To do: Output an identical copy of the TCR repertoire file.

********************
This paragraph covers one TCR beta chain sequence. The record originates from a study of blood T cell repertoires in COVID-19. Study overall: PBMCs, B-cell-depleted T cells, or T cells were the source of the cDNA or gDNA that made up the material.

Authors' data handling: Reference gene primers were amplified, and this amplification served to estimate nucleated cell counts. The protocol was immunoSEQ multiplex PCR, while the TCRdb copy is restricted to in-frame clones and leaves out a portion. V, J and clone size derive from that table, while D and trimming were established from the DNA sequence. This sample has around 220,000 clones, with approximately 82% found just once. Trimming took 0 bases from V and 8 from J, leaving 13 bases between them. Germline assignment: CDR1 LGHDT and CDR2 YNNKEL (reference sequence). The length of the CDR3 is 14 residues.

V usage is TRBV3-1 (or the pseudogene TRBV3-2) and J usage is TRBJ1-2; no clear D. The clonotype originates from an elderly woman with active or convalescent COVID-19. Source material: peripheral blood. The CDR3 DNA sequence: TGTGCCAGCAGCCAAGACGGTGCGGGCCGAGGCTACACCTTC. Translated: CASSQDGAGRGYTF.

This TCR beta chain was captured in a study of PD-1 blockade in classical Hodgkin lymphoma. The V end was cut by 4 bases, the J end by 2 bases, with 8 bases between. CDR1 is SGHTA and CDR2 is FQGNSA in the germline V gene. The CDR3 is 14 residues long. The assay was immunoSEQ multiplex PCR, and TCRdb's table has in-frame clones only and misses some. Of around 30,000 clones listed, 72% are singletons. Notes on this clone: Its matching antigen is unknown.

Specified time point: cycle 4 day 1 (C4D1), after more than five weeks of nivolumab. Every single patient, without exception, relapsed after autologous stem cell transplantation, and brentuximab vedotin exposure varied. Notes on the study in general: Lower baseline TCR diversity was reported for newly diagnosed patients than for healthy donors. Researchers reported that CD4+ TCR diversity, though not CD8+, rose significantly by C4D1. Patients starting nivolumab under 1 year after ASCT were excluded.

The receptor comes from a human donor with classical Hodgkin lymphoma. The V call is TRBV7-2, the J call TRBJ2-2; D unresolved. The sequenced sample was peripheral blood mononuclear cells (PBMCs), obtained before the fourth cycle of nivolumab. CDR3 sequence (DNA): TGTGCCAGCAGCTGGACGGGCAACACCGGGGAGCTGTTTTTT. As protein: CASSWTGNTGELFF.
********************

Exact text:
This paragraph covers one TCR beta chain sequence. The record originates from a study of blood T cell repertoires in COVID-19. Study overall: PBMCs, B-cell-depleted T cells, or T cells were the source of the cDNA or gDNA that made up the material.

Authors' data handling: Reference gene primers were amplified, and this amplification served to estimate nucleated cell counts. The protocol was immunoSEQ multiplex PCR, while the TCRdb copy is restricted to in-frame clones and leaves out a portion. V, J and clone size derive from that table, while D and trimming were established from the DNA sequence. This sample has around 220,000 clones, with approximately 82% found just once. Trimming took 0 bases from V and 8 from J, leaving 13 bases between them. Germline assignment: CDR1 LGHDT and CDR2 YNNKEL (reference sequence). The length of the CDR3 is 14 residues.

V usage is TRBV3-1 (or the pseudogene TRBV3-2) and J usage is TRBJ1-2; no clear D. The clonotype originates from an elderly woman with active or convalescent COVID-19. Source material: peripheral blood. The CDR3 DNA sequence: TGTGCCAGCAGCCAAGACGGTGCGGGCCGAGGCTACACCTTC. Translated: CASSQDGAGRGYTF.

This TCR beta chain was captured in a study of PD-1 blockade in classical Hodgkin lymphoma. The V end was cut by 4 bases, the J end by 2 bases, with 8 bases between. CDR1 is SGHTA and CDR2 is FQGNSA in the germline V gene. The CDR3 is 14 residues long. The assay was immunoSEQ multiplex PCR, and TCRdb's table has in-frame clones only and misses some. Of around 30,000 clones listed, 72% are singletons. Notes on this clone: Its matching antigen is unknown.

Specified time point: cycle 4 day 1 (C4D1), after more than five weeks of nivolumab. Every single patient, without exception, relapsed after autologous stem cell transplantation, and brentuximab vedotin exposure varied. Notes on the study in general: Lower baseline TCR diversity was reported for newly diagnosed patients than for healthy donors. Researchers reported that CD4+ TCR diversity, though not CD8+, rose significantly by C4D1. Patients starting nivolumab under 1 year after ASCT were excluded.

The receptor comes from a human donor with classical Hodgkin lymphoma. The V call is TRBV7-2, the J call TRBJ2-2; D unresolved. The sequenced sample was peripheral blood mononuclear cells (PBMCs), obtained before the fourth cycle of nivolumab. CDR3 sequence (DNA): TGTGCCAGCAGCTGGACGGGCAACACCGGGGAGCTGTTTTTT. As protein: CASSWTGNTGELFF.